“I’m angry just talking about this and almost want to disclose the hospital (but naming it) would be certain termination for me,” he said.
A nurse at an Oklahoma hospital was fired for wearing a surgical mask while inserting an IV line in a patient.
He removed the mask as ordered but after complaining to human resources, he was dismissed on the spot.
National Nurses United and the California Nurses Association said Kaiser Permanente staff were told they’d be immediately fired for wearing their own N95 masks for protection.
Ascension Health in Michigan issued a memo to medical staff, saying:
“All associates and clinicians in care settings outside (designated ones) should not be using scarce PPE resources, such as standard surgical masks, N95 masks, gowns, goggles and face shields.”
Claiming this practice scares patients or other phony excuses is the last refuse of hospital administrators who fail to uphold the Hippocratic Oath of doing no harm.
The Phoenix New Times reported that Arizona-based Banner Health medical staff had masks pulled off their faces. They were reprimanded for wearing them and told only to use hospital supplied PPE as instructed.
A statement by the American Academy of Emergency Medicine said it supports ER doctors who are threatened or fired for wearing their own PPE, adding:
“(A)assistance (will be provided to) file an OSHA (Occupational Health and Safety Administration) complaint and pursuit of litigation for wrongful termination.”
The Boston Globe reported that city-based Partners HealthCare requires medical staff to wear protective face masks at all times on duty, an exception to the rule policy that should be standard practice in medical facilities eveywhere, along with use of other PPE.
Yet shortages of everything needed to protect medical staff aren’t being adequately addressed.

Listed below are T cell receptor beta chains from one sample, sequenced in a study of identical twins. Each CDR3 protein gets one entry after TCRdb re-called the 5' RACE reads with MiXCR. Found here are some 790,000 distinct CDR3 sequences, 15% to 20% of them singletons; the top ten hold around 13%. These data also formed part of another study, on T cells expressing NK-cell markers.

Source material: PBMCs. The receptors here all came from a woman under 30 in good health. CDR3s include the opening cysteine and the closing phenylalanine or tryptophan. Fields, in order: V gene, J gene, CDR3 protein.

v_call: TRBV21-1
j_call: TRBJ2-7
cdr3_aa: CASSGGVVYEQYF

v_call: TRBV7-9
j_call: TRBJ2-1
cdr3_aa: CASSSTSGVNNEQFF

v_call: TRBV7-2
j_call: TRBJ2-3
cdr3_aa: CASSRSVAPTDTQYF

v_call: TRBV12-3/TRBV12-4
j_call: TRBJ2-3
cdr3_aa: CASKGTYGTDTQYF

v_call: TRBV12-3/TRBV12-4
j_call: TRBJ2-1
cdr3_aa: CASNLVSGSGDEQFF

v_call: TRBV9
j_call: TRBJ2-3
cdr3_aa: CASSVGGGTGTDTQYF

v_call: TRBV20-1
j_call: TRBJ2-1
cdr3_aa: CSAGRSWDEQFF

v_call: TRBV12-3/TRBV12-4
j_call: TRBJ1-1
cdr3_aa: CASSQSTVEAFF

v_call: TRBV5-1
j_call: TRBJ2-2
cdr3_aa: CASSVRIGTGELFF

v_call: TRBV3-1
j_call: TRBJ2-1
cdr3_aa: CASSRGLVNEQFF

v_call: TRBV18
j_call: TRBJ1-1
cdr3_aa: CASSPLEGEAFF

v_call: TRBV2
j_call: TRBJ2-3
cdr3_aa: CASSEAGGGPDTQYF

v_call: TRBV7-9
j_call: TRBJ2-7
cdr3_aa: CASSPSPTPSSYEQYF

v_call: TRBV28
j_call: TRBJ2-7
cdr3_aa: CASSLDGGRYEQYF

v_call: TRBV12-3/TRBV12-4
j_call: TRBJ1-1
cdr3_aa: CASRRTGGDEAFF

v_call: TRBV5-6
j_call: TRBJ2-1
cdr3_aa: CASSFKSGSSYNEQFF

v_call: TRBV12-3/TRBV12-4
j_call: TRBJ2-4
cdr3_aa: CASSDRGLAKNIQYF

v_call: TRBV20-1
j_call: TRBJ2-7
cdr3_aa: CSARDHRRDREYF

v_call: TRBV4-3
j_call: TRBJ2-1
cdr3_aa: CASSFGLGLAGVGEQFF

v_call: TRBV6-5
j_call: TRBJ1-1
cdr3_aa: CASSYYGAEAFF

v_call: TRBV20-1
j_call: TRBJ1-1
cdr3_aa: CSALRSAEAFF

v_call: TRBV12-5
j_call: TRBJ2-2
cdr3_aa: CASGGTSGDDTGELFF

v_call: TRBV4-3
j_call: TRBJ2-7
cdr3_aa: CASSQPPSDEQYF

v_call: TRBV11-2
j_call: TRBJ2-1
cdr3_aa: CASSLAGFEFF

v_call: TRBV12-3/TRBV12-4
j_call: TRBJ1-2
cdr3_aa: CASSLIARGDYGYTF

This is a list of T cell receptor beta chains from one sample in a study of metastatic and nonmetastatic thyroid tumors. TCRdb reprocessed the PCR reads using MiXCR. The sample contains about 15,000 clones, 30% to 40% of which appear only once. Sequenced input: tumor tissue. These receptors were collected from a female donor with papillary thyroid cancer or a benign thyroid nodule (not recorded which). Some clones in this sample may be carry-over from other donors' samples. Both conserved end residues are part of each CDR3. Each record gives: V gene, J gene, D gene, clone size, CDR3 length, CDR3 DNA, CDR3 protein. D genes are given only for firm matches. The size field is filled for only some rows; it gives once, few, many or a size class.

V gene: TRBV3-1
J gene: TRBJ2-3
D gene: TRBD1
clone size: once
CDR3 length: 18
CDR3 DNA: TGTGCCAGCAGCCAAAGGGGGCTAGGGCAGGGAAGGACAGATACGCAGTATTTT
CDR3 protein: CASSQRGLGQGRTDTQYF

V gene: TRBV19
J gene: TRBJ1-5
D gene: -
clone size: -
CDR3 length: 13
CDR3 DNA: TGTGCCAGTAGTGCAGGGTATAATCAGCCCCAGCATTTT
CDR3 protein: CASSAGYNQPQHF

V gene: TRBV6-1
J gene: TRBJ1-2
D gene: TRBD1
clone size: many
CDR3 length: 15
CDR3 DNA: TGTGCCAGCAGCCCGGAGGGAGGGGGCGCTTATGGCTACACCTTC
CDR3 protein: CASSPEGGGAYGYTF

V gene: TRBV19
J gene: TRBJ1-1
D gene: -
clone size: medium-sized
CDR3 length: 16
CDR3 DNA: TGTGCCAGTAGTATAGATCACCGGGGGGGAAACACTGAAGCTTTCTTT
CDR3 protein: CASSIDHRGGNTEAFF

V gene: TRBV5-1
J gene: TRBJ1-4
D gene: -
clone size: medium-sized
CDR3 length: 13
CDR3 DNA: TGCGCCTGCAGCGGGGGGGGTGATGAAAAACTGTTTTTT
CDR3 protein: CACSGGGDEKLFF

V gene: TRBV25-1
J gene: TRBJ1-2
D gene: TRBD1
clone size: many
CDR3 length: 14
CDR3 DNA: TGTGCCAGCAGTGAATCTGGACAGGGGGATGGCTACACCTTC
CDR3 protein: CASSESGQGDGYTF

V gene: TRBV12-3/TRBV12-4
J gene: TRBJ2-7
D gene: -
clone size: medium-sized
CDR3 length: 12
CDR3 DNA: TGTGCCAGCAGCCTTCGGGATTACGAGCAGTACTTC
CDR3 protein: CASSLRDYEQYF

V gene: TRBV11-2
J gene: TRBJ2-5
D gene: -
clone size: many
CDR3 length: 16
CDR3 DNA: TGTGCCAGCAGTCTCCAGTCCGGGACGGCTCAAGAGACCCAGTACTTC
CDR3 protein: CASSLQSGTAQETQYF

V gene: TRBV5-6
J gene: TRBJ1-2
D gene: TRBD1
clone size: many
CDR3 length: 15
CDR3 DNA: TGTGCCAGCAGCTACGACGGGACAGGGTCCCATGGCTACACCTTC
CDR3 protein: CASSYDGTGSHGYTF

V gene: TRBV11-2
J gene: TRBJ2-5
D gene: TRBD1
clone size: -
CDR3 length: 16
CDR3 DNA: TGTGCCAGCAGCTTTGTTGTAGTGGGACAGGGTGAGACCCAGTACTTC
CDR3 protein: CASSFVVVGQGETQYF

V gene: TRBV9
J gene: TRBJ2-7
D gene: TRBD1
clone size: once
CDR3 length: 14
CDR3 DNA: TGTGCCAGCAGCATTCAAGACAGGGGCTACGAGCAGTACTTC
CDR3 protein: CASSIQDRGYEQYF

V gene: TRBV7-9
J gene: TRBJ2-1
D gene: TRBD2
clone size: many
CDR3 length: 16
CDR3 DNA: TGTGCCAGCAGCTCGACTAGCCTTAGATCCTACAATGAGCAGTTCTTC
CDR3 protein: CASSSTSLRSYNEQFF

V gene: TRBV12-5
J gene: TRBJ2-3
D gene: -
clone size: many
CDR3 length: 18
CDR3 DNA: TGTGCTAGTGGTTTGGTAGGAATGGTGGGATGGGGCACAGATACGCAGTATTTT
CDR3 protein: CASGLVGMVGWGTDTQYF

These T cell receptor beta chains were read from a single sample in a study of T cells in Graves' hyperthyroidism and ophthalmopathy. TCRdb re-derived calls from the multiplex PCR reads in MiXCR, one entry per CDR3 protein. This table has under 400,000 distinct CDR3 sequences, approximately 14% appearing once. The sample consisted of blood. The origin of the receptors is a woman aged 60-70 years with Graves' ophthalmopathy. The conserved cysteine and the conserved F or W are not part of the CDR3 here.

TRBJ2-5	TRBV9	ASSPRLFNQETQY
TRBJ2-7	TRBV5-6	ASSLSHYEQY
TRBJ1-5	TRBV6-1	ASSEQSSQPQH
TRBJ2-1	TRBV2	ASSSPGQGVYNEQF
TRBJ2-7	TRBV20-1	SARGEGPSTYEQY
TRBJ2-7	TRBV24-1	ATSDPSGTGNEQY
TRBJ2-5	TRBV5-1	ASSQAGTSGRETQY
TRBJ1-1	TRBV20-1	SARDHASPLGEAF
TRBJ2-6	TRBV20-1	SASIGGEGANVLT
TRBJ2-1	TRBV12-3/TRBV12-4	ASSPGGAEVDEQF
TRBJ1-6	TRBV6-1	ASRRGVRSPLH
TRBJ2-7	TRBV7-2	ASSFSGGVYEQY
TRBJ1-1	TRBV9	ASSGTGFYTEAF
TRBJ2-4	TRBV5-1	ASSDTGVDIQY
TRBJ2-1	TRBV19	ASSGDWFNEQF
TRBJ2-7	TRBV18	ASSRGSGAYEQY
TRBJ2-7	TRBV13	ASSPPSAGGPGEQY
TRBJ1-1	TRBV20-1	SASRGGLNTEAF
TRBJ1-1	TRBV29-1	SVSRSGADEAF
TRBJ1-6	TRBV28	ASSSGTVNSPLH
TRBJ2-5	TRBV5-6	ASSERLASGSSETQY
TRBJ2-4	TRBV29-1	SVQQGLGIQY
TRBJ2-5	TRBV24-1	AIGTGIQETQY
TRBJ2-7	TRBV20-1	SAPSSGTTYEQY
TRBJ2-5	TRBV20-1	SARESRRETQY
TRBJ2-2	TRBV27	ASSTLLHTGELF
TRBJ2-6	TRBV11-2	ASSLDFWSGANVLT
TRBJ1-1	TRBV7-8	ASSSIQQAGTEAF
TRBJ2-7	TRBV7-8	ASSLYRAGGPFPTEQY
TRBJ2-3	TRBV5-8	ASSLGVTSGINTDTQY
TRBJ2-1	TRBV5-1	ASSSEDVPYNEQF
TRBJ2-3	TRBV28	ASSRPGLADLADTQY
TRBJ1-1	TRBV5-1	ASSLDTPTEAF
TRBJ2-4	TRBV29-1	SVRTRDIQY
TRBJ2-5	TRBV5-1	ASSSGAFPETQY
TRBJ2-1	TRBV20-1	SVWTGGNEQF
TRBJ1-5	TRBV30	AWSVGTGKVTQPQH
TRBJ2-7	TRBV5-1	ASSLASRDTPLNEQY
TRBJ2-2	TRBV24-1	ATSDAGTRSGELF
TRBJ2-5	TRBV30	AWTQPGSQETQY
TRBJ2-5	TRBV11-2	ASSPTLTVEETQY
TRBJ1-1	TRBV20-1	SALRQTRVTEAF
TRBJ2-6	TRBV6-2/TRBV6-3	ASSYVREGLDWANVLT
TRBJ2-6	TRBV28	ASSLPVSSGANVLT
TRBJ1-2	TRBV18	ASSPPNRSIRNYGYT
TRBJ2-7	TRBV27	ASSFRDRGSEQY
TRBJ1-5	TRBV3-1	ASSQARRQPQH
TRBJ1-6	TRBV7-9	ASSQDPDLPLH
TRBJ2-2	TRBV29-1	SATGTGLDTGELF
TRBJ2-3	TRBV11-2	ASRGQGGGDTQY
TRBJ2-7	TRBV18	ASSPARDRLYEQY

An unnamed Los Angeles ER physician said PPE is in short supply, including face masks, goggles, face shields, gloves, and disinfectant wipes.
“We’re using diluted bleach and a spray can instead (that’s) not as effective,” the unnamed doctor added.
Epidemiologist Saskia Popescu stressed that large-scale outbreaks in “New York (are) a warning for” all medical professionals.
Through Monday, the state has 66,497 of 164,610 US infections, including 1,218 of 3,165 deaths nationwide.
Weeks earlier, Bloomberg News reported that a “top coronavirus (intensive care) doctor in Wuhan, China” warned that “(p)atients with hypertension appear to be at a higher risk of dying from” COVID-19.
According to the American Heart Association, about 100 million Americans have high blood pressure, making them more vulnerable to contracting the virus if the above assessment is right.
Coalition for Epidemic Preparedness Innovations’ Dr. Richard Hatchett said COVID-19 “is the most frightening disease I’ve ever encountered in my career, and that includes Ebola… MERS (and) SARS.”
“(I)t’s frightening because of the combination of infectiousness and a lethality that appears to be manyfold higher than flu.”
Clearly extra precautions are warranted for protection against contracting the disease.
Despite dire predictions by some experts, it’s unknown to what extent and for how long outbreaks may occur and spread.
At all times it’s far better to be safe than sorry, especially at times like now.
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Award-winning author Stephen Lendman lives in Chicago. He can be reached at [email protected]. He is a Research Associate of the Centre for Research on Globalization (CRG)
His new book as editor and contributor is titled “Flashpoint in Ukraine: US Drive for Hegemony Risks WW III.”
Visit his blog site at sjlendman.blogspot.com.
Featured image: Bonnie Castillo from National Nurses United